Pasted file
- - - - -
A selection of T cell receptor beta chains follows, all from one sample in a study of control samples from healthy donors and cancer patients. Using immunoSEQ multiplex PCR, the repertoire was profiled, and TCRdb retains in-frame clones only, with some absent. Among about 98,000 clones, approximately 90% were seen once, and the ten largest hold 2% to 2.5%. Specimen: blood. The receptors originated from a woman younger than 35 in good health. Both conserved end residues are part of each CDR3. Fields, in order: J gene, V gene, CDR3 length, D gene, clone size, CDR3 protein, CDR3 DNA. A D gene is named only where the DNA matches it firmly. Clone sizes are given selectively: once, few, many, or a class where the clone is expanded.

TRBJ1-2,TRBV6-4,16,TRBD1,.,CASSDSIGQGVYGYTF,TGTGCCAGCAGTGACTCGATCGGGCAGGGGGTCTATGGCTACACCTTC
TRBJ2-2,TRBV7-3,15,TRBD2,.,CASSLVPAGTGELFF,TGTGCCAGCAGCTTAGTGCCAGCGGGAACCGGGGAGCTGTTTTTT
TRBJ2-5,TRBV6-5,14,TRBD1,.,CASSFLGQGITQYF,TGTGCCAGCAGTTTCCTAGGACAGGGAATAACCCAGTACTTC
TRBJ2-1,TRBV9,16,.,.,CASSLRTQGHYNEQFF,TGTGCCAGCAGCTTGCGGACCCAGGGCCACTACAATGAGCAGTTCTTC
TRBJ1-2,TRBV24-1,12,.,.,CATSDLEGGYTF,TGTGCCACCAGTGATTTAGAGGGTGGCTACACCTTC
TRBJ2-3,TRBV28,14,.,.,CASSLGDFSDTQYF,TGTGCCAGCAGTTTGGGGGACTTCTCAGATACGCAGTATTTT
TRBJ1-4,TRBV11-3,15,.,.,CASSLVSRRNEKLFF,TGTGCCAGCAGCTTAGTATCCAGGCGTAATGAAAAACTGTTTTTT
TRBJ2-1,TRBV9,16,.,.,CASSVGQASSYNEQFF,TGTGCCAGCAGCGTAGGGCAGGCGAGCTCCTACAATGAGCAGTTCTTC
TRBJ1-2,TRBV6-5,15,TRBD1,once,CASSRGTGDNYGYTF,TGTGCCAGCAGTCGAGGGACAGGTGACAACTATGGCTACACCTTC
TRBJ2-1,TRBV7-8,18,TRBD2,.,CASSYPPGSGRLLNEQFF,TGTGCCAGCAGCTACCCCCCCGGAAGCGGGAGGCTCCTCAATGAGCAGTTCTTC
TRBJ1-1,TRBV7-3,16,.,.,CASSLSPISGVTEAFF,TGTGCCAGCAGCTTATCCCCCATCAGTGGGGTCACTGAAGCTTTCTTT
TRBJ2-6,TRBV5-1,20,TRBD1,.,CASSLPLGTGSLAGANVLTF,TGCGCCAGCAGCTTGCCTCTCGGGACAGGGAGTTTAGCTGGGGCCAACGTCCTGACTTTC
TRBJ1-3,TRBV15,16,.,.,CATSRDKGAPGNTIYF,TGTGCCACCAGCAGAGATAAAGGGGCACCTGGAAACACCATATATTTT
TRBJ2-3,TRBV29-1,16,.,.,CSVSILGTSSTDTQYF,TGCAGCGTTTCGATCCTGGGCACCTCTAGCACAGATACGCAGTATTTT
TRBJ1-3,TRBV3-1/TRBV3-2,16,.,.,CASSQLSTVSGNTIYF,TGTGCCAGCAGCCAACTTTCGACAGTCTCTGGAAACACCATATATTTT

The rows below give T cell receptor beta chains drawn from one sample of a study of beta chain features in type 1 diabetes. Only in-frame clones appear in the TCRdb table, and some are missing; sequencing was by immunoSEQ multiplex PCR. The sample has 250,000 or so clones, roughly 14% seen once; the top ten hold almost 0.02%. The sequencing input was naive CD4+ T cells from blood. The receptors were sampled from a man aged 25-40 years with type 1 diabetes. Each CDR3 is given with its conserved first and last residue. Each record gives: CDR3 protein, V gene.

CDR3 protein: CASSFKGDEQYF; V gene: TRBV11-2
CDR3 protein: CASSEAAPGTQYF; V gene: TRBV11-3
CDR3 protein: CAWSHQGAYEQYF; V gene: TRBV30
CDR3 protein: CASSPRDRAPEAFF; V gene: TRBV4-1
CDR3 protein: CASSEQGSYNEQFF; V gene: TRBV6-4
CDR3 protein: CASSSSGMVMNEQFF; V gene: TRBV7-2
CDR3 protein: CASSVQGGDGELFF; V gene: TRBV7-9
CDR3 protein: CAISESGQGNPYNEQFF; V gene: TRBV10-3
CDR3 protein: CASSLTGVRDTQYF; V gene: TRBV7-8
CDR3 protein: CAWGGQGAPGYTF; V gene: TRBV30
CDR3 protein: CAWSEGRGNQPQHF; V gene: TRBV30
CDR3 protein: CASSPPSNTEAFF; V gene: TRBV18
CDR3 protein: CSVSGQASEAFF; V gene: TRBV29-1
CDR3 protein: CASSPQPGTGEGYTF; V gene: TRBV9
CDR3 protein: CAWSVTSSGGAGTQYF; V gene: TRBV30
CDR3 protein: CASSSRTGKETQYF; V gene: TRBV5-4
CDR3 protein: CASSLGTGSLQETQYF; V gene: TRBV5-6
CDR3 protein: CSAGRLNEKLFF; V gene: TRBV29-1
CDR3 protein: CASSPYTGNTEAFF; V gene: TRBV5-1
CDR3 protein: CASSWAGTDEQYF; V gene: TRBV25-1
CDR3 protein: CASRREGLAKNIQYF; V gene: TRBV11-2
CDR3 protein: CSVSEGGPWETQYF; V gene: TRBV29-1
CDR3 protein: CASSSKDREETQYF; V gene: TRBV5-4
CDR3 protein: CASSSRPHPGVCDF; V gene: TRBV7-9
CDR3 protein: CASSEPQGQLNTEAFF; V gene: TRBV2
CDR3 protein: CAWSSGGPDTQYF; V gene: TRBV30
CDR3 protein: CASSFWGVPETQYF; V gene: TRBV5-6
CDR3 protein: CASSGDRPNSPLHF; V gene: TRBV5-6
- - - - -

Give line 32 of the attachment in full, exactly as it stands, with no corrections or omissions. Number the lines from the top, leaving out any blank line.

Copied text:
CDR3 protein: CAWSVTSSGGAGTQYF; V gene: TRBV30